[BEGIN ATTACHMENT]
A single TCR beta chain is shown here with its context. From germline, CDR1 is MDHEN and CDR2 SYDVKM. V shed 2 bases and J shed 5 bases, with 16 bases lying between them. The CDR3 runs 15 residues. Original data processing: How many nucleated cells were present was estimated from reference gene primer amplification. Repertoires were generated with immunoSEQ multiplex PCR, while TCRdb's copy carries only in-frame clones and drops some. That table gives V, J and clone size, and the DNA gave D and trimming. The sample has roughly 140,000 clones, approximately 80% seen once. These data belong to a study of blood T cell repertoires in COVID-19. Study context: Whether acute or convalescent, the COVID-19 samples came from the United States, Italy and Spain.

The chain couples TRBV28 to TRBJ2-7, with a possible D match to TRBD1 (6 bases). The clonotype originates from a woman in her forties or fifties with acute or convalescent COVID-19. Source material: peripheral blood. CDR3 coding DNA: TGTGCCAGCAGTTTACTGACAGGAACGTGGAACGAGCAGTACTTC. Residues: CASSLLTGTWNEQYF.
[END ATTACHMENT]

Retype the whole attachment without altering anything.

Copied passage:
A single TCR beta chain is shown here with its context. From germline, CDR1 is MDHEN and CDR2 SYDVKM. V shed 2 bases and J shed 5 bases, with 16 bases lying between them. The CDR3 runs 15 residues. Original data processing: How many nucleated cells were present was estimated from reference gene primer amplification. Repertoires were generated with immunoSEQ multiplex PCR, while TCRdb's copy carries only in-frame clones and drops some. That table gives V, J and clone size, and the DNA gave D and trimming. The sample has roughly 140,000 clones, approximately 80% seen once. These data belong to a study of blood T cell repertoires in COVID-19. Study context: Whether acute or convalescent, the COVID-19 samples came from the United States, Italy and Spain.

The chain couples TRBV28 to TRBJ2-7, with a possible D match to TRBD1 (6 bases). The clonotype originates from a woman in her forties or fifties with acute or convalescent COVID-19. Source material: peripheral blood. CDR3 coding DNA: TGTGCCAGCAGTTTACTGACAGGAACGTGGAACGAGCAGTACTTC. Residues: CASSLLTGTWNEQYF.